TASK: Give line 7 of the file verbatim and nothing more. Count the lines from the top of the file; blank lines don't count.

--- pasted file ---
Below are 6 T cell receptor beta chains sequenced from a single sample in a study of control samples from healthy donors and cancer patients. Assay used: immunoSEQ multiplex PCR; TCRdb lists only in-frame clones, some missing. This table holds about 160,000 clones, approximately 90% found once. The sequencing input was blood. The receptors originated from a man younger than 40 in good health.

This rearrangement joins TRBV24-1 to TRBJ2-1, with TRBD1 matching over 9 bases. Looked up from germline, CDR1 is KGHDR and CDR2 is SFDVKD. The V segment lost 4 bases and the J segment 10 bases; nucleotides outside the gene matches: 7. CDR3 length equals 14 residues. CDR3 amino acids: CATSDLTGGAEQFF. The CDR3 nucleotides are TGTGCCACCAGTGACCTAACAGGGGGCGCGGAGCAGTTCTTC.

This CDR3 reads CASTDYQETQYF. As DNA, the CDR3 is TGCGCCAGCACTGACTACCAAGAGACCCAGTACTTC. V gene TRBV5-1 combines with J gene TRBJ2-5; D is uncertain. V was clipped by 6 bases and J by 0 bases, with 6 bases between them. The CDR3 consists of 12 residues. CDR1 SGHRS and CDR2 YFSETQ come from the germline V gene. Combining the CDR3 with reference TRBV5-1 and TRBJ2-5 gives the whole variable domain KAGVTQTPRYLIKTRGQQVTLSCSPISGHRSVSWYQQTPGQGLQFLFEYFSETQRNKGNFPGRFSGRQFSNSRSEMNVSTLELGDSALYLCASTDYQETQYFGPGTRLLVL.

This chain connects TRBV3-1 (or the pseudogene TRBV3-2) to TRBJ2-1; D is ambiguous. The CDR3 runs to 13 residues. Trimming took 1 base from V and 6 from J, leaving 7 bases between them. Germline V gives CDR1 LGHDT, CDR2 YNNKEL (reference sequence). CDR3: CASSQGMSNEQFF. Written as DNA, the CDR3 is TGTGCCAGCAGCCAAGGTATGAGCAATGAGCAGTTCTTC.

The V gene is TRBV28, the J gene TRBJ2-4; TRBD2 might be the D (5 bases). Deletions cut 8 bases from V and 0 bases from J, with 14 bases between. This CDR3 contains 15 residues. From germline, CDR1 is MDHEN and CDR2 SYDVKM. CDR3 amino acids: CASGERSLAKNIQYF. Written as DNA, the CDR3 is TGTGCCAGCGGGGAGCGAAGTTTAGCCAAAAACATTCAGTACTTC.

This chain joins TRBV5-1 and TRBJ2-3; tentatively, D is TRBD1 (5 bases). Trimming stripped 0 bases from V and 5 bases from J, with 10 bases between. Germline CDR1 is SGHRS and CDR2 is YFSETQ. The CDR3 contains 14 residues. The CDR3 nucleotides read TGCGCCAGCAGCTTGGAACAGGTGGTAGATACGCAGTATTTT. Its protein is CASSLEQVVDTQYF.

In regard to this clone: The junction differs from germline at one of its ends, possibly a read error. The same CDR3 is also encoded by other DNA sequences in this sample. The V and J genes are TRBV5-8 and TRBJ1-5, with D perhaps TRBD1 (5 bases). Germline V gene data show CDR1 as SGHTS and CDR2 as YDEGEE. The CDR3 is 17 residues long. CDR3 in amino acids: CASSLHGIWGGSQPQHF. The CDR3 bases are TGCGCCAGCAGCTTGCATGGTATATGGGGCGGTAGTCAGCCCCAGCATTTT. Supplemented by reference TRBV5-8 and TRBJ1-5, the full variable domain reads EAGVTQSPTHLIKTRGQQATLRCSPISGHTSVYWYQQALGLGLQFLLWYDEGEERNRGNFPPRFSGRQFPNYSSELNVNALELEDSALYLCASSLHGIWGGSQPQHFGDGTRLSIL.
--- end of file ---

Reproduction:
In regard to this clone: The junction differs from germline at one of its ends, possibly a read error. The same CDR3 is also encoded by other DNA sequences in this sample. The V and J genes are TRBV5-8 and TRBJ1-5, with D perhaps TRBD1 (5 bases). Germline V gene data show CDR1 as SGHTS and CDR2 as YDEGEE. The CDR3 is 17 residues long. CDR3 in amino acids: CASSLHGIWGGSQPQHF. The CDR3 bases are TGCGCCAGCAGCTTGCATGGTATATGGGGCGGTAGTCAGCCCCAGCATTTT. Supplemented by reference TRBV5-8 and TRBJ1-5, the full variable domain reads EAGVTQSPTHLIKTRGQQATLRCSPISGHTSVYWYQQALGLGLQFLLWYDEGEERNRGNFPPRFSGRQFPNYSSELNVNALELEDSALYLCASSLHGIWGGSQPQHFGDGTRLSIL.